Student fee increases slated for fall

Ethan Metcalf

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Jesse Rogers, president of Midwestern State, answers Marco Torres', senior class senator, question about future parking plans for fall of next year during the Student Government Association meeting on February 3, where close to 70 students were in attendance. Photo by Rachel Johnson

Jesse Rogers, president of Midwestern State, answers Marco Torres’, senior class senator, question about future parking plans for fall of next year during the Student Government Association meeting on February 3, where close to 70 students were in attendance. Photo by Rachel Johnson

University President Jesse Rogers spoke about increasing student fees next fall to about 70 students at the first Student Government Association meeting of the spring Tuesday night in CSC Comanche Suites.

Rogers said because the new residence hall slated to go up in the parking lots between the Fain Fine Arts building and McCullough-Trigg Hall will displace some parking, additional spots will be needed.

But Keith Lamb, vice president of student affairs and enrollment management, said remote, off-campus parking will supplement that lost parking at least until the residence hall is finished.

“Next year we think we will have a handle on parking with the remote commuter and faculty parking with a shuttle to campus,” Lamb said. “The problem is in 2016 when we open that residence hall and we introduce 400 more resident parking spaces.”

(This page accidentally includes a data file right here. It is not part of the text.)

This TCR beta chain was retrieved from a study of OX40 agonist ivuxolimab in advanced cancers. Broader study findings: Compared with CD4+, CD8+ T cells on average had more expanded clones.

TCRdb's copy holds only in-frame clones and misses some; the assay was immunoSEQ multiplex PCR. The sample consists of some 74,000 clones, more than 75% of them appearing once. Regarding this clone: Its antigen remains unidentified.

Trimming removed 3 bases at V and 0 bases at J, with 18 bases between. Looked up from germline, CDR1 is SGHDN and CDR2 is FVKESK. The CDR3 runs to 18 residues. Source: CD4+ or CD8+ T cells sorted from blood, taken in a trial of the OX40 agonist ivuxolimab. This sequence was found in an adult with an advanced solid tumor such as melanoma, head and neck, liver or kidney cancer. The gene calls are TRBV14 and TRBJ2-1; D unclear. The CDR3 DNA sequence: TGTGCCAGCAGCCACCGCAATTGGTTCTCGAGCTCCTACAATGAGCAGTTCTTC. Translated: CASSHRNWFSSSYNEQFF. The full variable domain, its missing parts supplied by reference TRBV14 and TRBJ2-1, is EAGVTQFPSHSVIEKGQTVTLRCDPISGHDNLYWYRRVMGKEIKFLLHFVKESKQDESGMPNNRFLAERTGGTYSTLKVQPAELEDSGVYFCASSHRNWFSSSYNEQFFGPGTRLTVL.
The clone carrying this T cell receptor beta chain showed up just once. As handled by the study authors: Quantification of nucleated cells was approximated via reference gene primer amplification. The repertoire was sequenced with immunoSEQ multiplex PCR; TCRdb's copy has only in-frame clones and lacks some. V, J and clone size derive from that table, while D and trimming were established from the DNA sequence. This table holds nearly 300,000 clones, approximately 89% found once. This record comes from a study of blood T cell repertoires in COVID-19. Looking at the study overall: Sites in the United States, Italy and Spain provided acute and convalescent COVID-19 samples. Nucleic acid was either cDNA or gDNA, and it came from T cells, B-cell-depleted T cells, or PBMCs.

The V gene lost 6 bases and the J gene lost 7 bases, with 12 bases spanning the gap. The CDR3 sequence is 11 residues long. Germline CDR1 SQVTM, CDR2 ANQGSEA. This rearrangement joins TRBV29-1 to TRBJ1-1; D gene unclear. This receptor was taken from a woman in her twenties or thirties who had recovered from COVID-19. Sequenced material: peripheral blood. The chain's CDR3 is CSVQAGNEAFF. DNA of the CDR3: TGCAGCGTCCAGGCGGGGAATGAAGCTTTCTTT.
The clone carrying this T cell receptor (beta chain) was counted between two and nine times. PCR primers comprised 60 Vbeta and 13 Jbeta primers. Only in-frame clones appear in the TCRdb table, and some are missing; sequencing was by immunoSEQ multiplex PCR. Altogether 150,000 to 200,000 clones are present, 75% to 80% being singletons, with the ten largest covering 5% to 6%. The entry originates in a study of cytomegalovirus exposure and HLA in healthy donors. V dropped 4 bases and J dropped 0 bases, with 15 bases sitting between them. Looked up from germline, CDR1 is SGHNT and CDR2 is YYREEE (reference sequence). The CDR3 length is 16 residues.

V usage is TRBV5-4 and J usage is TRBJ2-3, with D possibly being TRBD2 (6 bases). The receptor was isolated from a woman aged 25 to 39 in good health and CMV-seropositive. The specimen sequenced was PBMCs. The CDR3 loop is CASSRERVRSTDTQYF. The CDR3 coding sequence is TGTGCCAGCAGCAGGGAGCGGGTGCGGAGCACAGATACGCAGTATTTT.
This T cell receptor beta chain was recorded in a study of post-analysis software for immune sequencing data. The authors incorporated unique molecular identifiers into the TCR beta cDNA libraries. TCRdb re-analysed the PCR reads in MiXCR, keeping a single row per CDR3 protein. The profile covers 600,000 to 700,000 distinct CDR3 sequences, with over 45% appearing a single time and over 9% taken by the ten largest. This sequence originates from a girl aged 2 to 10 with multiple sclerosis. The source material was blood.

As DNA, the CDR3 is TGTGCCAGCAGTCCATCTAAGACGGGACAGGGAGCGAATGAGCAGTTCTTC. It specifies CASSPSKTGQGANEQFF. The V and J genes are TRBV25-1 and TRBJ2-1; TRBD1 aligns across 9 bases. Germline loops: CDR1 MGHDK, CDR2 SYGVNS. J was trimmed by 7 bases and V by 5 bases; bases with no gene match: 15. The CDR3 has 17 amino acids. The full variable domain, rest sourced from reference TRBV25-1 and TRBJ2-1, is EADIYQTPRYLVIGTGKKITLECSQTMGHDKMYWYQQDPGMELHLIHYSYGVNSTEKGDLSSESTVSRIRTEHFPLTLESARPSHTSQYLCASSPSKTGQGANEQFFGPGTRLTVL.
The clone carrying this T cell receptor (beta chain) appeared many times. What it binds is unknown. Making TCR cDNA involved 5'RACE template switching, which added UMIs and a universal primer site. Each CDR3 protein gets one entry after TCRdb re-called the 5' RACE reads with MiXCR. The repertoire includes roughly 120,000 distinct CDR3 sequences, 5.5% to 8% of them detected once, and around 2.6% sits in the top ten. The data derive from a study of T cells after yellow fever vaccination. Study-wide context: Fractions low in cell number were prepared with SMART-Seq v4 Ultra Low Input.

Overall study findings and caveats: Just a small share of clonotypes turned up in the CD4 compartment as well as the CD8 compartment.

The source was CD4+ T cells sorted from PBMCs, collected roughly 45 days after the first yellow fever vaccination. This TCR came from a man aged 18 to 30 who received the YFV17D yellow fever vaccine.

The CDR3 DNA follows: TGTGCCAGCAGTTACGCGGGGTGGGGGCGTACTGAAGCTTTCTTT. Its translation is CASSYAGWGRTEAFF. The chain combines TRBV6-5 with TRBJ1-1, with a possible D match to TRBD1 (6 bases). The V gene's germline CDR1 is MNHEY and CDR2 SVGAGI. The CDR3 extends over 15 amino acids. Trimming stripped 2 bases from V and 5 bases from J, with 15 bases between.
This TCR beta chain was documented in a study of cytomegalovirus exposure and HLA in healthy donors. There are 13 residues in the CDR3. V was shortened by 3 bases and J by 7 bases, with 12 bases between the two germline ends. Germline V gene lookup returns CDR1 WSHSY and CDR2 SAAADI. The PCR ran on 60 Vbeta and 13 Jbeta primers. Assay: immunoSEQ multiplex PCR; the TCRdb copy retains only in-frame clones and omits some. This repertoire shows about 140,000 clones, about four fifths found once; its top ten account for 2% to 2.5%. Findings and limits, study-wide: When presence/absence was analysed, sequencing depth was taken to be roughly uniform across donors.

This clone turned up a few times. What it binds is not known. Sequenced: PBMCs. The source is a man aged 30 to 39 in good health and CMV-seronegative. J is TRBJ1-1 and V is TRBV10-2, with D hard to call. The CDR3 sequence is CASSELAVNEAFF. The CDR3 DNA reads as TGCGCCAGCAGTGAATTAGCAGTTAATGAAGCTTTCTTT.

Rogers said once the residence hall is completed, additional resident parking will be needed for the 400 new residents who will occupy the dorm, and the best place to build that is where the soccer field is now.

“It won’t be too long after [the residence hall is completed] that we’re going to have to get started on basically parking and soccer because they interfere with each other. The closest reasonable parking place is where the soccer field is now,” Rogers said. “So in order to have parking available for the move in of the dorm in 2016, we’re going to need to start on it—and I don’t know the starting date, but it will probably be this fall.”

Rogers said the next step is to replace the old field with new soccer and recreational sports fields with artificial turf, and a $6 semester credit hour fee increase would cover the costs of the parking and the fields.

Rogers said replacing the old grass fields with artificial turf would save the university money, but also increase their longevity in drought-stricken Wichita Falls.

“We would be foolish to ignore [the drought],” Rogers said. “We need more fields made of artificial turf. A lot of schools I know are moving to artificial turf and we need to do it, too.”

Rebecca Stogner, political science senior and SGA president, said she and the other SGA executive officers support the fee increase because it will allow for more student activities by adding a turf field for non-athletics students at a reasonable price.

“When Midwestern is so cheap anyway and tuition prices are so reasonable, another $80 [per semester] is probably not the end of the world for anyone, and if it is then there’s ways that we can get around it,” Stogner said. “Part of why we’re going about it the way we do is sometimes financial aid can cover it.”

Lamb said the $6-per-hour increase, or about $80 more per semester for full-time students, is an estimate at this point, and the final proposal will be brought before the Board of Regents in May.

“We need to see what funding is like after the legislative session to know if we can build a parking garage.

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